If you want to take a look at some cookie-stuffing examples using Flashstuffer then you can view them here.
Finally, let’s briefly talk about stuffing cookies on 3rd party pages using Flash. Auction listings are one example. As long as you’re allowed to place Flash on the page then Flashstuffer can be used to stuff cookies. There is no HTML method as there is for stuffing your own pages (see above), you have to display a banner or any SWF like a video or a game etc. Flashstuffer can even generate a hit-counter that you can use as a banner image (and yes, it’s a real hitcounter that gets updated, just like the ones you see on real auction listings…)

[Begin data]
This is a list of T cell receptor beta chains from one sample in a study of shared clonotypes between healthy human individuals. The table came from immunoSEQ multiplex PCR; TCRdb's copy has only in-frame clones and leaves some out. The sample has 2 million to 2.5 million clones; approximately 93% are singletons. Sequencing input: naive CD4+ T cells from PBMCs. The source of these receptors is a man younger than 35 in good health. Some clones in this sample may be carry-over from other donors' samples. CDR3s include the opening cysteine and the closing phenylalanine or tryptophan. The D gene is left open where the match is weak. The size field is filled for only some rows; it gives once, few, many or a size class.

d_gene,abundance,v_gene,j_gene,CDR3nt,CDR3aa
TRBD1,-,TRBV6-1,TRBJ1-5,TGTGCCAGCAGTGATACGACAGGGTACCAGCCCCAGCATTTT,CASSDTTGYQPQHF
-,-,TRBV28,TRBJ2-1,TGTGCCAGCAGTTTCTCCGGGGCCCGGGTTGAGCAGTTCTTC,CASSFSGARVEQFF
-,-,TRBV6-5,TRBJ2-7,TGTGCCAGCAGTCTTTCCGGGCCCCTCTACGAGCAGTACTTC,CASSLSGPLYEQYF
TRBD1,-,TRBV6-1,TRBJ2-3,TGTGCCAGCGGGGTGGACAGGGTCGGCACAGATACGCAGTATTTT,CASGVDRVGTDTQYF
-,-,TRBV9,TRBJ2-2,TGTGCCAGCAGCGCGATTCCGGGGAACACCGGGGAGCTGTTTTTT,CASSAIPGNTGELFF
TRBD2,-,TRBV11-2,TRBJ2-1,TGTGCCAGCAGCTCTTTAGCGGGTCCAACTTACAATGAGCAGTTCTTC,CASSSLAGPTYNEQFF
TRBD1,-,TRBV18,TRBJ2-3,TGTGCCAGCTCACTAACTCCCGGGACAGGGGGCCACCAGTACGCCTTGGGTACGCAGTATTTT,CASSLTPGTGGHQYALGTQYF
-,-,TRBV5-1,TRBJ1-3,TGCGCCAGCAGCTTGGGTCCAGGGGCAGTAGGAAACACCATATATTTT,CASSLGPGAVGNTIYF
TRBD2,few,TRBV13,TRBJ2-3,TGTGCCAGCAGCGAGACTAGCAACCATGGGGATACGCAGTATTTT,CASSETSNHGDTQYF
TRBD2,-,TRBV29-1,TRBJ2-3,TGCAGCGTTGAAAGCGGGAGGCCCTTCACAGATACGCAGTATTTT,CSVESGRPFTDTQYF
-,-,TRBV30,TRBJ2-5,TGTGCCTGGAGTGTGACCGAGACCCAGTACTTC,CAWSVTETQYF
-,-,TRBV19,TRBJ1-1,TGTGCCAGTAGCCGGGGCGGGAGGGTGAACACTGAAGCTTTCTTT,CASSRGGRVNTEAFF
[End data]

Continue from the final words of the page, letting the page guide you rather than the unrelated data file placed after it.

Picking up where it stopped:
Flashstuffer gives you full control over every aspect of your cookie-stuffing activities – you can control exactly who gets cookie-stuffed, when cookie-stuffing occurs, and when to stop. The Admin Control Panel will then display all the stats you need, including a full log of every hit and a brief explanation of what happened (either the target got cookie-stuffed or they didn’t, in which case it tells you why they weren’t stuffed).
Please read this introduction again if anything’s unclear, and remember that you need to read this entire user guide before you get started. Flashstuffer is a very powerful tool and you need to know what you’re doing before you use it.
Something you have probably not come across before is Favicon stuffing. I’ve rarely seen it myself, regardless it’s definitely worth mentioning. Favicon stuffing is when a fraudster configures the favicon.ico file on a Web server to redirect through to an affiliate link. The elegance of this attack is that no client-side code needs to be deployed because the browser will automatically request this file when loading a site (making it very difficult to get to the bottom of things).